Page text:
Self-Certification (New York City Department of Buildings)

What is self-certification?

It means that an architect or engineer hired by a building owner either to modify or construct a building (such as 50 West 69th Street, among others) can make statements to the Department of Buildings that components of the construction process are safe (when in fact they may not be).

These self-certification components include but are not limited to installation of the girders, the bolts, the concrete, the fireproofing, the wiring, and also that they are adhering to public safety issues regarding the proper removal of lead or asbestos from the property, in addition to many more aspects – whereupon they make statements to the Department of Buildings (DOB) that these separate functions are being performed to code (when in fact they may not be).

As of 1995 even the design of the project itself (including the basement excavation currently under way at 50 West 69th Street) can be “self-certified.”


The fact that these architects, engineers work for the developer, landlord means they owe their fiduciary responsibility to those person(s) – not just because this is where they receive payment but because in many cases, they do more than one job for the developer, landlord.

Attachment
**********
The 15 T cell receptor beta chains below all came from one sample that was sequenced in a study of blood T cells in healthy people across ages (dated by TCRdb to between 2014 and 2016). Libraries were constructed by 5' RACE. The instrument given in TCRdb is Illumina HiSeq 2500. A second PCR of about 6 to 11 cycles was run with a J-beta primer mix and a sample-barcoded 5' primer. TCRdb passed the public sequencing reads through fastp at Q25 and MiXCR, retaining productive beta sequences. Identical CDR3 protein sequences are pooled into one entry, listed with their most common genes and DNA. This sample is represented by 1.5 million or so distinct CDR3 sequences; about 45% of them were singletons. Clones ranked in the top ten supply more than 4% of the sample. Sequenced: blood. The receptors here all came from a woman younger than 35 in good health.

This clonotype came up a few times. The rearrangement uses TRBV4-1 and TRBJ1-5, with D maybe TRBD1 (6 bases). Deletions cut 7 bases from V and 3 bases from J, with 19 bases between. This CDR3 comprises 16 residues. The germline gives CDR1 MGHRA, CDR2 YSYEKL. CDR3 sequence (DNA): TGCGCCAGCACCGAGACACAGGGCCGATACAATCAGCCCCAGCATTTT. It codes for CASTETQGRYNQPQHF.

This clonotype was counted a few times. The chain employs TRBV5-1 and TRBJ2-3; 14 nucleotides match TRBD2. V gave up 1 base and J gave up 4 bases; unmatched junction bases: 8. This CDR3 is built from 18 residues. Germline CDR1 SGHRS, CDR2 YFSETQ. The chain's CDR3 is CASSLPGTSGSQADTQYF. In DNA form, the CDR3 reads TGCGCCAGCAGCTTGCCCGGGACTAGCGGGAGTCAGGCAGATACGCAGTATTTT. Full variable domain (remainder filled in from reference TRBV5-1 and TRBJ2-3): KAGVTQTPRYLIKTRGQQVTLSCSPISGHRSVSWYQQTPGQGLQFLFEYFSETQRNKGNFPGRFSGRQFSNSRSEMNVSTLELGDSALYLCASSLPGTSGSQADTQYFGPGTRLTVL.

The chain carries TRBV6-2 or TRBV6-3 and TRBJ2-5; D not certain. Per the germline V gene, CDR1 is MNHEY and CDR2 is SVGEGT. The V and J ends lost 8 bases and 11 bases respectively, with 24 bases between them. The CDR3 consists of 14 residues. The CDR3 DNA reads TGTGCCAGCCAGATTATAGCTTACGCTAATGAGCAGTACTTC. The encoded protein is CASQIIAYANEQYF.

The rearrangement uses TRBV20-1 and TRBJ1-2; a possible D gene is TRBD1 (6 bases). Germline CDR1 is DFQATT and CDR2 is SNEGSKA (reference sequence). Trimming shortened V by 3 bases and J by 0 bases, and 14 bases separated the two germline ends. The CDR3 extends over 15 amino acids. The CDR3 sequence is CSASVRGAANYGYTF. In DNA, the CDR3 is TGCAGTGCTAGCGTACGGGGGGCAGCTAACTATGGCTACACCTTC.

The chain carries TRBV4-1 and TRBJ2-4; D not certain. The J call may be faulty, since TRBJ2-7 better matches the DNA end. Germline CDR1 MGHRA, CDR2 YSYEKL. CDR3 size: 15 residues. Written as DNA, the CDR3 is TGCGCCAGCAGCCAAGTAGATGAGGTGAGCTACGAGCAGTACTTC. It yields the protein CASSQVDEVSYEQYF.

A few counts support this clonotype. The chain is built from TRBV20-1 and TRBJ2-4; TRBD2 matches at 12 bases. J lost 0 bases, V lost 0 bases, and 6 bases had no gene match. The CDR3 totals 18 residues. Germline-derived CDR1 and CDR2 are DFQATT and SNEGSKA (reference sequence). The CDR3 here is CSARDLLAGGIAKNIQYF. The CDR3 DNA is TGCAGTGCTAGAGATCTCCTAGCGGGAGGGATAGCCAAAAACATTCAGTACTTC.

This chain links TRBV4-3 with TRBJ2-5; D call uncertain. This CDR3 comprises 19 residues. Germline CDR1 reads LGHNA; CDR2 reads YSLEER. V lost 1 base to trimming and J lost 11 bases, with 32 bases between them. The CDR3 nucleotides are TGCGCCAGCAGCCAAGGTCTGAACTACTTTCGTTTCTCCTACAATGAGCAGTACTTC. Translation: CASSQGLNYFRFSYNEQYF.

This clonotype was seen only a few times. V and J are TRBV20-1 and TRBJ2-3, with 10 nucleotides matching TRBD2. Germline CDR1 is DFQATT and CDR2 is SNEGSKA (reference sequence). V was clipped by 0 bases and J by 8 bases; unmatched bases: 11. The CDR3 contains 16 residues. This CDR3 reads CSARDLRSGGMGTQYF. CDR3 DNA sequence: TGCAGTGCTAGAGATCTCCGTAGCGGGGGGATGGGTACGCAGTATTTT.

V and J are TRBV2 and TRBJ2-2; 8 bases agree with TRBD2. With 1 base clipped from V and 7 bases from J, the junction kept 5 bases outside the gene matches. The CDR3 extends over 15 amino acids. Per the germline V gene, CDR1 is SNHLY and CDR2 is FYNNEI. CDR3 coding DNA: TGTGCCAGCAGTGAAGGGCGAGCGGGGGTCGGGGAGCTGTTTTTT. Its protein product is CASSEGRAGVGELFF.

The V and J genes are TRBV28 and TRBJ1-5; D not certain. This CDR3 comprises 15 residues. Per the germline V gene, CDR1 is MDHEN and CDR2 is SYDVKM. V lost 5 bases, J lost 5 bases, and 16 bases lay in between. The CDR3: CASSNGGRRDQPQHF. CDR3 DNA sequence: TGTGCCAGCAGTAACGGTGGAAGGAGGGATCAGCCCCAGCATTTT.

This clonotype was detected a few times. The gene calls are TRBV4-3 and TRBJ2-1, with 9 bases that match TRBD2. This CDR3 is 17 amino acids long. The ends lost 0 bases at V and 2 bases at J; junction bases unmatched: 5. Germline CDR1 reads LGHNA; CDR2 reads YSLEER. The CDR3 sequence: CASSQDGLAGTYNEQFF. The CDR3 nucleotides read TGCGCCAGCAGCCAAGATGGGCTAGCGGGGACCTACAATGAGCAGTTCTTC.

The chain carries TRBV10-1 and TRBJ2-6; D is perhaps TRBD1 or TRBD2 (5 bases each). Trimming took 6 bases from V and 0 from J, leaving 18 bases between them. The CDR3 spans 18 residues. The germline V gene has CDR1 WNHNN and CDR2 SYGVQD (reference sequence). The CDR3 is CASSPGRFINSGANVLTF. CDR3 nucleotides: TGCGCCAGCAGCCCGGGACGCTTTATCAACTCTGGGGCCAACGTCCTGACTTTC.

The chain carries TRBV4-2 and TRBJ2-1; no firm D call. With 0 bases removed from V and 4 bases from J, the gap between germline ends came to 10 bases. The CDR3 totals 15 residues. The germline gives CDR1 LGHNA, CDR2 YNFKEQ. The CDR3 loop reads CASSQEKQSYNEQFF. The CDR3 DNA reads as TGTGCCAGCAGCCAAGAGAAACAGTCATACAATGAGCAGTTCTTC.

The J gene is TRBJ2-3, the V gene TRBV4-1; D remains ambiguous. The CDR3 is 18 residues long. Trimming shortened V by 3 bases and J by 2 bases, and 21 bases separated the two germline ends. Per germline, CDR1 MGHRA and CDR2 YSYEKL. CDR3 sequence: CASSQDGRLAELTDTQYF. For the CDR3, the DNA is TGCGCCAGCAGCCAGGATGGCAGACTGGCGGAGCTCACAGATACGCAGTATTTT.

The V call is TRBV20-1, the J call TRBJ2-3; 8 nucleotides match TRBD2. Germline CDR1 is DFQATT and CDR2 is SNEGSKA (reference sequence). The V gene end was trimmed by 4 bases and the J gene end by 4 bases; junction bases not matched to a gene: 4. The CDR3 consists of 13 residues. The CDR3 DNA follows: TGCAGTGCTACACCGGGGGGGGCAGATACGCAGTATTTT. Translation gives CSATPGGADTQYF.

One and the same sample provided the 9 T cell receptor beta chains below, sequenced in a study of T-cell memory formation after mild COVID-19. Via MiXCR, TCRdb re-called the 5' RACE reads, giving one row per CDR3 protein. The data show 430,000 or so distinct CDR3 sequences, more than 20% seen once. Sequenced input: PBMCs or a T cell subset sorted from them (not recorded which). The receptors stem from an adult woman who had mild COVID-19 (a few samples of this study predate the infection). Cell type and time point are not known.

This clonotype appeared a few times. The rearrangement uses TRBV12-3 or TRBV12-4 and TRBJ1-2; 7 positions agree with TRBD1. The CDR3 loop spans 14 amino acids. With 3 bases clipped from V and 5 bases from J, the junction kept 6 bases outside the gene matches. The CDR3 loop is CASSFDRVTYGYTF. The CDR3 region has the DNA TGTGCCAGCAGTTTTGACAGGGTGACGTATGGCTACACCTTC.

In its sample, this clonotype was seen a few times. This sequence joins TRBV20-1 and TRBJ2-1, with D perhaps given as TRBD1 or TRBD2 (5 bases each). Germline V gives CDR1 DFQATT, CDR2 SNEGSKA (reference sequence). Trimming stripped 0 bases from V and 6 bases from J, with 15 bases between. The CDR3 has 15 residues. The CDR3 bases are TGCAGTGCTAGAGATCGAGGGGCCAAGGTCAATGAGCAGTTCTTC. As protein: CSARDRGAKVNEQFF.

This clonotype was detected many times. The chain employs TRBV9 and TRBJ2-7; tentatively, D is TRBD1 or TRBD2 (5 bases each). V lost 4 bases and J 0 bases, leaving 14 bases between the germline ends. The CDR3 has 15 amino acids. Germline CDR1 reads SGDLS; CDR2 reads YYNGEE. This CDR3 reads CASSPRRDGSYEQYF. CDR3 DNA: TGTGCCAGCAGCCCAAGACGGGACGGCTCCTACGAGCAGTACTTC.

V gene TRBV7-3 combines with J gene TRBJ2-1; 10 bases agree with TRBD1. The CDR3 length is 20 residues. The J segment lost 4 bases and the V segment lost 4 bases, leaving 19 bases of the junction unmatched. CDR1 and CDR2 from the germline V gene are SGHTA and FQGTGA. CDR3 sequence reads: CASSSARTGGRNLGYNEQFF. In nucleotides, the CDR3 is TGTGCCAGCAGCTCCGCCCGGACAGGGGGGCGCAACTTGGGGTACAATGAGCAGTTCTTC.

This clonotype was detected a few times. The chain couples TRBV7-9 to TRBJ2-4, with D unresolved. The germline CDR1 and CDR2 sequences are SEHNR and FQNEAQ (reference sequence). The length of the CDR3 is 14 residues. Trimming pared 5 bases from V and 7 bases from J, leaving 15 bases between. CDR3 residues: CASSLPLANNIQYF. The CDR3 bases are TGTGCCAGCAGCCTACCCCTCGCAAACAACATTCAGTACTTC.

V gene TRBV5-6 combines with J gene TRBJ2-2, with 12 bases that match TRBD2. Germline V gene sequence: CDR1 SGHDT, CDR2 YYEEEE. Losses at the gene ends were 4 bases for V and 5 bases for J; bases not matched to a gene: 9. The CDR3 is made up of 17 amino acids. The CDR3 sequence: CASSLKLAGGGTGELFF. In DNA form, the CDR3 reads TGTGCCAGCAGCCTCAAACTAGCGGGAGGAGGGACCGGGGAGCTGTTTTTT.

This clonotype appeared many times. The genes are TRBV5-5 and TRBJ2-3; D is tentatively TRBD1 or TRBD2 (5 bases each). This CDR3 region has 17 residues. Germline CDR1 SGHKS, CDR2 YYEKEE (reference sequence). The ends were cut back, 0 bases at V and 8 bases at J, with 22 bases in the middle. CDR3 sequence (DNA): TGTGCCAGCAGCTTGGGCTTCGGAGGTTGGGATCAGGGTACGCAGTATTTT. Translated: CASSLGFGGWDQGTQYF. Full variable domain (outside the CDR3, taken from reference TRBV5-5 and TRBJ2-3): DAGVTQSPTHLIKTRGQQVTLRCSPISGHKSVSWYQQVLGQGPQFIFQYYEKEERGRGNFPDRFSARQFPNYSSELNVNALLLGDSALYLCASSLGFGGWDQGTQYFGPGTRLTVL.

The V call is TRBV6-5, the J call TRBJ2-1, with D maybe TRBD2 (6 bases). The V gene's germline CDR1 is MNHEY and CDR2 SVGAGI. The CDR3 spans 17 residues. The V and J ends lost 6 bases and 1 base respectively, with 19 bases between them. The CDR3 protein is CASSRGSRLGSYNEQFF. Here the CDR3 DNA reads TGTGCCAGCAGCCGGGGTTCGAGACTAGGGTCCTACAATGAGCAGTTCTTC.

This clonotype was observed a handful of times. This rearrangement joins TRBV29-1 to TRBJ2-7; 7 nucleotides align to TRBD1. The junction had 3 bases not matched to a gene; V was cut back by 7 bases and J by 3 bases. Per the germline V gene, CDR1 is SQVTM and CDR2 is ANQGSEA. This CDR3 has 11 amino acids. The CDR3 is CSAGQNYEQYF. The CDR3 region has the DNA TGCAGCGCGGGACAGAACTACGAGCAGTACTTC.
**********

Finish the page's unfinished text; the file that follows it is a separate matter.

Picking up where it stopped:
In 2008 Leon St. Clair Nation, an engineer, submitted fake plans and doctored photographs to the DOB for three projects in Brooklyn. One of them included false statements for alterations to the “second floor” when in fact it was a one-story building where a second story was being added. The only punishment given Leon St. Clair Nation was a temporary two year revocation of his ability to submit plans to the Department of Buildings.

There are approximately 48% (conservative number) of false filings in New York City and of these, when caught, the Department of Buildings lacks the resources to go back to the cited properties to ensure that the building is being built to code and the public safety guidelines are adhered to.

The information found in New York City’s Department of Buildings system is as reliable as the information submitted by architects and engineers employed by the landlord or developer. As someone who has been in the real estate industry for decades and who has witnessed my fair share of abuses, I have learned that the safety and integrity of the public DOB files are to be taken with a grain of salt.